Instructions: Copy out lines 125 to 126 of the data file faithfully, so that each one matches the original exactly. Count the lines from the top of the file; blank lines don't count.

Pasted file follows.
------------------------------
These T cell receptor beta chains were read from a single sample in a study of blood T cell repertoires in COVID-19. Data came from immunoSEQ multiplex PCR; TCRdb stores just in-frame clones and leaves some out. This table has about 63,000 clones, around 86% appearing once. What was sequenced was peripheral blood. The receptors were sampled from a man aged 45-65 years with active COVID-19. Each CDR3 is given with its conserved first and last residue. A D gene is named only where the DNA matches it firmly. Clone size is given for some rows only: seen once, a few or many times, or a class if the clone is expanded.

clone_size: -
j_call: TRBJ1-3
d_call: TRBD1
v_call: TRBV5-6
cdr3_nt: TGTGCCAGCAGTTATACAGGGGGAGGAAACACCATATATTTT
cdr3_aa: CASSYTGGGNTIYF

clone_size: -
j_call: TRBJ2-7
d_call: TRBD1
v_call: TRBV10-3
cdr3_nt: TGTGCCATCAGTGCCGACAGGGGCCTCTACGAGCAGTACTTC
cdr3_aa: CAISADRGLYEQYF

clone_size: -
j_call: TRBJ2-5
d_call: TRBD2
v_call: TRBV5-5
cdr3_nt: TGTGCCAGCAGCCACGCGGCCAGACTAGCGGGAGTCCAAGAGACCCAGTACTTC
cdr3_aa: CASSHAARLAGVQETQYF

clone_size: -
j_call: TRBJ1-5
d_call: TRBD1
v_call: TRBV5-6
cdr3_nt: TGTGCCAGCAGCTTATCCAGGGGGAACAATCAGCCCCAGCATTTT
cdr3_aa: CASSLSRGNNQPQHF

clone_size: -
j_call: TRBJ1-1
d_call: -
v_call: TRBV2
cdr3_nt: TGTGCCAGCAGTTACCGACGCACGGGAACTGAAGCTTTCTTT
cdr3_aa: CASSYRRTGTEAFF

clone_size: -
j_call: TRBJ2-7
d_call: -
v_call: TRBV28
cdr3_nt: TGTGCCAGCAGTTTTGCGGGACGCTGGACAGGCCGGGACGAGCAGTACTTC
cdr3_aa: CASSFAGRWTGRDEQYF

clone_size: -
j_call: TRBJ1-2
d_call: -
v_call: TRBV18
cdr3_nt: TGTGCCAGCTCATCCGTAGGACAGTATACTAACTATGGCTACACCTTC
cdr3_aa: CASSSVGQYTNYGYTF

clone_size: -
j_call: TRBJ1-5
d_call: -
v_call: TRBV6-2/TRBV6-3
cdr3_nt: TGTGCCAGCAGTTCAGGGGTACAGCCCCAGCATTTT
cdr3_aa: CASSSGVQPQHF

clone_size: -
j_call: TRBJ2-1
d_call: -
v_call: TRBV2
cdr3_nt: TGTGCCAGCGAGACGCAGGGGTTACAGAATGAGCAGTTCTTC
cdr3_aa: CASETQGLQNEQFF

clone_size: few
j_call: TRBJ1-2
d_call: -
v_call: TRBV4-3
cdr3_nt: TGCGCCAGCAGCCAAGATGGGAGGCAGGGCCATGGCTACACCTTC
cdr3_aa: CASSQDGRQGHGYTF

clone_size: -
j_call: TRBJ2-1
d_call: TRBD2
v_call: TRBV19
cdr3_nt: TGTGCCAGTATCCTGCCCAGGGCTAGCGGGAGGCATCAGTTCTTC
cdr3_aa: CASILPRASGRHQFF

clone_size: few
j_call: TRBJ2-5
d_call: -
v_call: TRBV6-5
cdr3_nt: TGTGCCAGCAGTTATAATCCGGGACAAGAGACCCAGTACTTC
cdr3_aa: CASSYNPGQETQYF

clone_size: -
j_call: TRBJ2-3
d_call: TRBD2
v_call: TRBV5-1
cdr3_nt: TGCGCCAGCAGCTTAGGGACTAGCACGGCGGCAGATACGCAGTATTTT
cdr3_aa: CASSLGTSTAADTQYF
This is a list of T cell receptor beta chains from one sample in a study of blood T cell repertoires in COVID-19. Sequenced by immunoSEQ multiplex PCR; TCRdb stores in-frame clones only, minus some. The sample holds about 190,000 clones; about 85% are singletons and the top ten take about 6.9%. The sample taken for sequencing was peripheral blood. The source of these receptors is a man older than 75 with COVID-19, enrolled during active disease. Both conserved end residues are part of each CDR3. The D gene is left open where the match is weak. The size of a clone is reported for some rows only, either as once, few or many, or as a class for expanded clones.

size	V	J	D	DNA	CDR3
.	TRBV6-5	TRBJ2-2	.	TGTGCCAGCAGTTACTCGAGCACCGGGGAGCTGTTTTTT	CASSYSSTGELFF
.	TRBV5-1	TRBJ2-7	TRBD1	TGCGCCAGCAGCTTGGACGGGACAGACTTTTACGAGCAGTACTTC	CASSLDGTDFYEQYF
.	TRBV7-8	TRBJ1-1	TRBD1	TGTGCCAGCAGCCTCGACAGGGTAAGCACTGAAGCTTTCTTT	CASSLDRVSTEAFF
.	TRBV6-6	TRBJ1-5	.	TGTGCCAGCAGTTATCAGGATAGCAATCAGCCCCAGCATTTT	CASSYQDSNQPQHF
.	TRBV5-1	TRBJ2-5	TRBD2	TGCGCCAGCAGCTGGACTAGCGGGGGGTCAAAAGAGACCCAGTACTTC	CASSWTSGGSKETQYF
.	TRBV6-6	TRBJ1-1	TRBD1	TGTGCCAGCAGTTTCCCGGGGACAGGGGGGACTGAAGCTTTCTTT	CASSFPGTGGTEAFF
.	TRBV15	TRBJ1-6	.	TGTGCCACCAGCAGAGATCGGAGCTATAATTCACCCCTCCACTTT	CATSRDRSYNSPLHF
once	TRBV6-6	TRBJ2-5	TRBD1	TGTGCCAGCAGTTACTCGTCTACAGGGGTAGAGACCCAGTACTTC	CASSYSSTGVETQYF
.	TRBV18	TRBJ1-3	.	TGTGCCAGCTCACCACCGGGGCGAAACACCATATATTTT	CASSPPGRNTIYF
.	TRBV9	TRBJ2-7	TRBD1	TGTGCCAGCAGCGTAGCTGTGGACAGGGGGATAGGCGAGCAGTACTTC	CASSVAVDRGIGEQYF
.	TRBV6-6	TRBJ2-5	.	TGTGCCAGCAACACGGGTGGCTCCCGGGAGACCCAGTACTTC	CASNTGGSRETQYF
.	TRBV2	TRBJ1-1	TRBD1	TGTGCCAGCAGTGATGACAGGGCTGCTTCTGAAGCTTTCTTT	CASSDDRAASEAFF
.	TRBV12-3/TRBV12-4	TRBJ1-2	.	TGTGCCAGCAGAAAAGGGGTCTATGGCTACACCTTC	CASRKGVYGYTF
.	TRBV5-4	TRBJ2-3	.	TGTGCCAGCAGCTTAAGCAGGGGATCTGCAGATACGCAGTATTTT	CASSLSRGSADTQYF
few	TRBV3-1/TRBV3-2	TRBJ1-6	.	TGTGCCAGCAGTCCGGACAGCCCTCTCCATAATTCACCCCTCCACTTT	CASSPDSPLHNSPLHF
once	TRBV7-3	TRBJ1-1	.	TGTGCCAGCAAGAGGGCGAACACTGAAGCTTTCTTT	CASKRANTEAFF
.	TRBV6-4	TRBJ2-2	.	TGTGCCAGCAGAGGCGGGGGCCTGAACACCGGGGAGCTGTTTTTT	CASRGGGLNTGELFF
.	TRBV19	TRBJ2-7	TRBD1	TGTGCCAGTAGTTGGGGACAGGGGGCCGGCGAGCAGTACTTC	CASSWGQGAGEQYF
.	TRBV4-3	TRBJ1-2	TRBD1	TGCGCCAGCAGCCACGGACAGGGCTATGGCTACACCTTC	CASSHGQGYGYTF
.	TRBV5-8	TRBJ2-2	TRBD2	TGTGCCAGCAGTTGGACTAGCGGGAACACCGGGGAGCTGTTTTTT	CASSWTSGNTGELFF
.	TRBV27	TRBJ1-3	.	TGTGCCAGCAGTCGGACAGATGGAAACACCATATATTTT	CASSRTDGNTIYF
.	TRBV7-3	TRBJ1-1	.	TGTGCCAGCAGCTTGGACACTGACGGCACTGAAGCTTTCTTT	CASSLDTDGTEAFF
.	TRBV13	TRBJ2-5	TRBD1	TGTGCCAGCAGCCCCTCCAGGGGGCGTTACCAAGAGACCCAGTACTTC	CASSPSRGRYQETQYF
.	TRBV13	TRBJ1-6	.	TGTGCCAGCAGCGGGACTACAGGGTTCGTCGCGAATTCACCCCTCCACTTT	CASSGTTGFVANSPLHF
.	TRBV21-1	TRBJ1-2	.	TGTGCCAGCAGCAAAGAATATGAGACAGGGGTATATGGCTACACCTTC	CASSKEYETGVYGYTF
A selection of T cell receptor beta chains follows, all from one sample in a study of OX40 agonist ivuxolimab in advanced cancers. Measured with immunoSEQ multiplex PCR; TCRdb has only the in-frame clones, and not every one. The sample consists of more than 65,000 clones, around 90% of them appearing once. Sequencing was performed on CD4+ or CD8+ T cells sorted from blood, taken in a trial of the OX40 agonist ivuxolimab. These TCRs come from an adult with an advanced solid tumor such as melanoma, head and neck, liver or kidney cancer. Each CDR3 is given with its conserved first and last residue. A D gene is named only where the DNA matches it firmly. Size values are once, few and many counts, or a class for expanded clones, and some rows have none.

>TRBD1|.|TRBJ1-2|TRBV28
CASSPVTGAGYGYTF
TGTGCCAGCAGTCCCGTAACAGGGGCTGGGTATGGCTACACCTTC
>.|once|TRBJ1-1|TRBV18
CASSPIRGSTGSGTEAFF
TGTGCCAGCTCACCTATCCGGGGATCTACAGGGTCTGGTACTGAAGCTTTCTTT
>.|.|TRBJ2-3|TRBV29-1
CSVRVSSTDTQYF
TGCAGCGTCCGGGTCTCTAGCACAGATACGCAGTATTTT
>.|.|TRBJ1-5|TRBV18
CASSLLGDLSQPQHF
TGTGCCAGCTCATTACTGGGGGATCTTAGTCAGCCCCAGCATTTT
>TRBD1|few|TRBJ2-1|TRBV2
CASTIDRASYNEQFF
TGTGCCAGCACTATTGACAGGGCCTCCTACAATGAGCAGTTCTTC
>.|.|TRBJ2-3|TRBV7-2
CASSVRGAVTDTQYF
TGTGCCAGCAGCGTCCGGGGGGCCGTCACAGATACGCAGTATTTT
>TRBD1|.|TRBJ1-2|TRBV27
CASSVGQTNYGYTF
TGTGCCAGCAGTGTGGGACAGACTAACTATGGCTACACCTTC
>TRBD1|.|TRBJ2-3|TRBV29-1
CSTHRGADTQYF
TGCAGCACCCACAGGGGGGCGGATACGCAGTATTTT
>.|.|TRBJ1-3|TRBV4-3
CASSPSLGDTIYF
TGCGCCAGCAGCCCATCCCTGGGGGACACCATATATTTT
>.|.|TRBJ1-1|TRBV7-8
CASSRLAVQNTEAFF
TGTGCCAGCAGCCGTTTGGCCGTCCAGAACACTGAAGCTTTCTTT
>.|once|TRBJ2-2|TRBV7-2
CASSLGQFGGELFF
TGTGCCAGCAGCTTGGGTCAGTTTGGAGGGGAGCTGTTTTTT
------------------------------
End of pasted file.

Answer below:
TGTGCCAGCAGCGTCCGGGGGGCCGTCACAGATACGCAGTATTTT
>TRBD1|.|TRBJ1-2|TRBV27